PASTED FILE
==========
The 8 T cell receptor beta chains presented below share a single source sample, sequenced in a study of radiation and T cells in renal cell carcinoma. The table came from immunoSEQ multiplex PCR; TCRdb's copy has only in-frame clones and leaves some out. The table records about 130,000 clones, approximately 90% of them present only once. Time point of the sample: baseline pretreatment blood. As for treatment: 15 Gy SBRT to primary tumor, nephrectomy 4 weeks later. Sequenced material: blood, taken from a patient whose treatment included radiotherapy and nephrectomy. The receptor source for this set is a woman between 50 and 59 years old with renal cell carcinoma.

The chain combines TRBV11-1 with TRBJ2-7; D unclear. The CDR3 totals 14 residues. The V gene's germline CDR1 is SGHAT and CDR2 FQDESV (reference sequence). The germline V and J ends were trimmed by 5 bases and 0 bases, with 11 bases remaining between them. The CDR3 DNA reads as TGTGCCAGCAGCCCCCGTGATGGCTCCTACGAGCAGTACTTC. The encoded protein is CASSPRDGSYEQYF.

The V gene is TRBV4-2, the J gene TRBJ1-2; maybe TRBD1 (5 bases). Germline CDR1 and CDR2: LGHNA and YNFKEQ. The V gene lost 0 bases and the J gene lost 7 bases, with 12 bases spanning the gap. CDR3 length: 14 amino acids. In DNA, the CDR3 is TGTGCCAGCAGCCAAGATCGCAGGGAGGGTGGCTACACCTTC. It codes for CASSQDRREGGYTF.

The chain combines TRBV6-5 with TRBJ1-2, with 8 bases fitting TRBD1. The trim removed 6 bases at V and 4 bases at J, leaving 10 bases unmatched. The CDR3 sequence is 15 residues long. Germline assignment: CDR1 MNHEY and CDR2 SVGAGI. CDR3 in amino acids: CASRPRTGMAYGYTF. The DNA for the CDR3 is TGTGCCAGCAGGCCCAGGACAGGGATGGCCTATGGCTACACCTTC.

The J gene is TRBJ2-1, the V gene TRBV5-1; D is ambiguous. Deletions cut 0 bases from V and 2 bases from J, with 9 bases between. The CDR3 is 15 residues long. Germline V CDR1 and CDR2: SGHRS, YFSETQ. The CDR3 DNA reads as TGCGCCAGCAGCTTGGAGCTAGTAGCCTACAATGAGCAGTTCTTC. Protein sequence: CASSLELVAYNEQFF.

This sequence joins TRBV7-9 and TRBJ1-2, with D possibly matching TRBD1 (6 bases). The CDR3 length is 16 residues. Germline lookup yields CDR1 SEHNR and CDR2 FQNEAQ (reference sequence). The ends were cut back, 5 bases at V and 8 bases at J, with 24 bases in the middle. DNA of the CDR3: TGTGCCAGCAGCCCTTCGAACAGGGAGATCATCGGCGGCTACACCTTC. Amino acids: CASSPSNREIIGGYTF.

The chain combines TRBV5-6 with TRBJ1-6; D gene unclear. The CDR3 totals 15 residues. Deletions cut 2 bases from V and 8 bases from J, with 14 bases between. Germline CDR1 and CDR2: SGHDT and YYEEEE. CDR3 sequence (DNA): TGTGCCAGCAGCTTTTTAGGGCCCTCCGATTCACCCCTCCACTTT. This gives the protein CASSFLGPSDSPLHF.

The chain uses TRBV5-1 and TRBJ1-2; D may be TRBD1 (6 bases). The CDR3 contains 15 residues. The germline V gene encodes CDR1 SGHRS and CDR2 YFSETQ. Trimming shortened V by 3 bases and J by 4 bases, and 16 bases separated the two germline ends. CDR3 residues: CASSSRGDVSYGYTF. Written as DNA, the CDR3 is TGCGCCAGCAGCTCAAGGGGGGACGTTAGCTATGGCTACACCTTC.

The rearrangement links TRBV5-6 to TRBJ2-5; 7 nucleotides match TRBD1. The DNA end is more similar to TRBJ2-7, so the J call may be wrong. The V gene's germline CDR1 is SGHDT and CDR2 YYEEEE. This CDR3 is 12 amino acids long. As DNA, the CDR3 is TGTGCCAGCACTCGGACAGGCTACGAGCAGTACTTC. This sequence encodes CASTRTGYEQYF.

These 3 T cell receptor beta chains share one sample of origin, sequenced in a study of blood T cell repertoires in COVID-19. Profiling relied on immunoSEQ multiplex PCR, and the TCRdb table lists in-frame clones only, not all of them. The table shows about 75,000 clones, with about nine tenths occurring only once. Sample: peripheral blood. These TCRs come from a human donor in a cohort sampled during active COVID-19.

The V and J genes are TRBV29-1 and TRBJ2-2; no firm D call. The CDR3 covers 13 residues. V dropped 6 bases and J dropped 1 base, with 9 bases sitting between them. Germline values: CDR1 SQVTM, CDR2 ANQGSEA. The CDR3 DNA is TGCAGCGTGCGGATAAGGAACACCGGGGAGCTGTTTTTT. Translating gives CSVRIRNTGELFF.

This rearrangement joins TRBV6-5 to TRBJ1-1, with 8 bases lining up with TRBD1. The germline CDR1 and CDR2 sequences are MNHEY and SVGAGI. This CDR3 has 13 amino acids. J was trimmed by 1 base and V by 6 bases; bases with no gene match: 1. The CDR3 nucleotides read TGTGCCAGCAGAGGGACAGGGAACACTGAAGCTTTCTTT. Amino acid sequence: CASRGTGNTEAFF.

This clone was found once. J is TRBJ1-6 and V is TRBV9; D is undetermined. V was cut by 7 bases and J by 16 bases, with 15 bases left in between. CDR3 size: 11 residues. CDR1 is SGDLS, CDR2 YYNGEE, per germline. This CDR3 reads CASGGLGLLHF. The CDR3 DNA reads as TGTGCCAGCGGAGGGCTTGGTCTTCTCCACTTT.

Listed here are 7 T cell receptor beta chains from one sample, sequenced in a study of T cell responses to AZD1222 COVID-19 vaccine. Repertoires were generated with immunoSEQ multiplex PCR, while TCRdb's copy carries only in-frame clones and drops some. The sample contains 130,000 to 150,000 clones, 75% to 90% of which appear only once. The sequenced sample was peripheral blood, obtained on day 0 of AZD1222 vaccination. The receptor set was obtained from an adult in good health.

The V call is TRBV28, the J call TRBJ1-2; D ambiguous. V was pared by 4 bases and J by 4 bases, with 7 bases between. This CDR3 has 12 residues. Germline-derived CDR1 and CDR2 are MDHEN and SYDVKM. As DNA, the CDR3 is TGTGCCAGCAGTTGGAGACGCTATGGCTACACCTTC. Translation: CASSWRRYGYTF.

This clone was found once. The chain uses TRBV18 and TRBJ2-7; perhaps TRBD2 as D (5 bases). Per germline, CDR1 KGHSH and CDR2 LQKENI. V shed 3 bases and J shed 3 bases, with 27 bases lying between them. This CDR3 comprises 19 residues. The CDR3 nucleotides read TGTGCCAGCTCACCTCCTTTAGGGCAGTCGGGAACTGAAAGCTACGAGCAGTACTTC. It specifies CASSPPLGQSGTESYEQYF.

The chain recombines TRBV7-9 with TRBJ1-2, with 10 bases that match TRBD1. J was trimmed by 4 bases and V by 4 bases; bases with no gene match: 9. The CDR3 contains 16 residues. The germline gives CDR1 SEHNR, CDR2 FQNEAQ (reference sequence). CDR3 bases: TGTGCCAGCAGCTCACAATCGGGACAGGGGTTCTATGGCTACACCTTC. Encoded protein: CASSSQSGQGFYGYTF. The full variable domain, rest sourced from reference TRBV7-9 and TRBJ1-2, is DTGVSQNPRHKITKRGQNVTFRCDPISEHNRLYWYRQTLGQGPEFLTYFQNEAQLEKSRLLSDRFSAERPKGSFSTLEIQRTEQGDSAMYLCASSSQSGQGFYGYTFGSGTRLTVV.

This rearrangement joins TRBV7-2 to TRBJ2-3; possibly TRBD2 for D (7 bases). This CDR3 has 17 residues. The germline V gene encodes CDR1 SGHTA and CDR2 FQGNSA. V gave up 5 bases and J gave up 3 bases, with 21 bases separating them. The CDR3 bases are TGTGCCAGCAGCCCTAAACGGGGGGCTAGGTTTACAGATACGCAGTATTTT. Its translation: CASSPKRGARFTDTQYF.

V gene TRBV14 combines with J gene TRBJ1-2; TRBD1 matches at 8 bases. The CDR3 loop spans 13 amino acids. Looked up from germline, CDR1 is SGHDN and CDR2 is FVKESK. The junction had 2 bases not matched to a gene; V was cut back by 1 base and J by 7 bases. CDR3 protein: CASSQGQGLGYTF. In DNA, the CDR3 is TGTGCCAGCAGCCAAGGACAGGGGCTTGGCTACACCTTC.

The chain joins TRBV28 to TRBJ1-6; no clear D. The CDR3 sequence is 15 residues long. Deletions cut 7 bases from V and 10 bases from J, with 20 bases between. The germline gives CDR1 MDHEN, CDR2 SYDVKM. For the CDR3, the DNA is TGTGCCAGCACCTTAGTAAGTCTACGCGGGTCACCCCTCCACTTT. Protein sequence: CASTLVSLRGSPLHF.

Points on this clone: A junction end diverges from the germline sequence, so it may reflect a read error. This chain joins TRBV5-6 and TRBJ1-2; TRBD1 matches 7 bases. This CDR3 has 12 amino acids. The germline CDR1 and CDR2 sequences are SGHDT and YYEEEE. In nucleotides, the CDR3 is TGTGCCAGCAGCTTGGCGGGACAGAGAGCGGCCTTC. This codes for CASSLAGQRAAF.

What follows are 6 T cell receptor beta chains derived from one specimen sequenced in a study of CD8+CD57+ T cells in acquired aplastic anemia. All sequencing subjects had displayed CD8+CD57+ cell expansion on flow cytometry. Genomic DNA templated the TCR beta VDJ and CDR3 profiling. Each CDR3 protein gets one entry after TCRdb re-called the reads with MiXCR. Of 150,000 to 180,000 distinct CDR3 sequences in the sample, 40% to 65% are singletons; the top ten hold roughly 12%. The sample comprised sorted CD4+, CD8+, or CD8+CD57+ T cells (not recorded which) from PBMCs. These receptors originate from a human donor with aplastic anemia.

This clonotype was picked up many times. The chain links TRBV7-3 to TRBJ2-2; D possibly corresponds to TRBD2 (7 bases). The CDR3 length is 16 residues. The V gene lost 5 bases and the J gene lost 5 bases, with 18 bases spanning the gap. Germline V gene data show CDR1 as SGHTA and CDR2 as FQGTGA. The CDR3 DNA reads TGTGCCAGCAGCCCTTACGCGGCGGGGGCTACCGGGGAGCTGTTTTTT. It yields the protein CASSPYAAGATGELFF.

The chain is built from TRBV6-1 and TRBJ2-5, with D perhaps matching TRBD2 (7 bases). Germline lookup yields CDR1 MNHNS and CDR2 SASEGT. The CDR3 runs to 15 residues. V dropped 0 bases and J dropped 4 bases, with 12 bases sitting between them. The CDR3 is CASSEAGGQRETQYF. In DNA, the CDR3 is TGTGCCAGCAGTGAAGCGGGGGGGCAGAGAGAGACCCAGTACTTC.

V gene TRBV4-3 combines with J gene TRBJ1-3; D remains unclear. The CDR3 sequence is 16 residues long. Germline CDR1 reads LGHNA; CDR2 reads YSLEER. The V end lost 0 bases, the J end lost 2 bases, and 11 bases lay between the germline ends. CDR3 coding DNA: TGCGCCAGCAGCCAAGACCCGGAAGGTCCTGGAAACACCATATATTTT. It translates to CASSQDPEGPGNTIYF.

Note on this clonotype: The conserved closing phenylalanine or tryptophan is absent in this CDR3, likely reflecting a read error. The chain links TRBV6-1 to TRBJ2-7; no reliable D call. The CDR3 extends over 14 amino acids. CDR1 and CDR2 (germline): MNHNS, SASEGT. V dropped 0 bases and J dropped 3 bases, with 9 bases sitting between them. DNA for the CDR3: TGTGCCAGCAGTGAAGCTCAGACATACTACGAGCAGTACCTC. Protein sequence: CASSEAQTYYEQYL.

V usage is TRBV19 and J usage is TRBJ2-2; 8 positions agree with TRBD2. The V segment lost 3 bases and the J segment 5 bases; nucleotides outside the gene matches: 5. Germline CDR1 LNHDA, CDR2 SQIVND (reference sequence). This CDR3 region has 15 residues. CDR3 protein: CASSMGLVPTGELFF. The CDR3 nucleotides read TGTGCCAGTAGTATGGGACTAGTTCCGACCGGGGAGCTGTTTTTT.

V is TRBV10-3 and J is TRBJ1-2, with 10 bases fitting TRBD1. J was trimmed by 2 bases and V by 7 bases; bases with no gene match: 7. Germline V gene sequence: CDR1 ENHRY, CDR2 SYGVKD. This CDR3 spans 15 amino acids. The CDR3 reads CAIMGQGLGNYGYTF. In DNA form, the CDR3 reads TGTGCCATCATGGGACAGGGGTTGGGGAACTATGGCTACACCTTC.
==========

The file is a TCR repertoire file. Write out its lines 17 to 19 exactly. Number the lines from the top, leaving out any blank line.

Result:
The chain recombines TRBV7-9 with TRBJ1-2, with 10 bases that match TRBD1. J was trimmed by 4 bases and V by 4 bases; bases with no gene match: 9. The CDR3 contains 16 residues. The germline gives CDR1 SEHNR, CDR2 FQNEAQ (reference sequence). CDR3 bases: TGTGCCAGCAGCTCACAATCGGGACAGGGGTTCTATGGCTACACCTTC. Encoded protein: CASSSQSGQGFYGYTF. The full variable domain, rest sourced from reference TRBV7-9 and TRBJ1-2, is DTGVSQNPRHKITKRGQNVTFRCDPISEHNRLYWYRQTLGQGPEFLTYFQNEAQLEKSRLLSDRFSAERPKGSFSTLEIQRTEQGDSAMYLCASSSQSGQGFYGYTFGSGTRLTVV.

This rearrangement joins TRBV7-2 to TRBJ2-3; possibly TRBD2 for D (7 bases). This CDR3 has 17 residues. The germline V gene encodes CDR1 SGHTA and CDR2 FQGNSA. V gave up 5 bases and J gave up 3 bases, with 21 bases separating them. The CDR3 bases are TGTGCCAGCAGCCCTAAACGGGGGGCTAGGTTTACAGATACGCAGTATTTT. Its translation: CASSPKRGARFTDTQYF.

V gene TRBV14 combines with J gene TRBJ1-2; TRBD1 matches at 8 bases. The CDR3 loop spans 13 amino acids. Looked up from germline, CDR1 is SGHDN and CDR2 is FVKESK. The junction had 2 bases not matched to a gene; V was cut back by 1 base and J by 7 bases. CDR3 protein: CASSQGQGLGYTF. In DNA, the CDR3 is TGTGCCAGCAGCCAAGGACAGGGGCTTGGCTACACCTTC.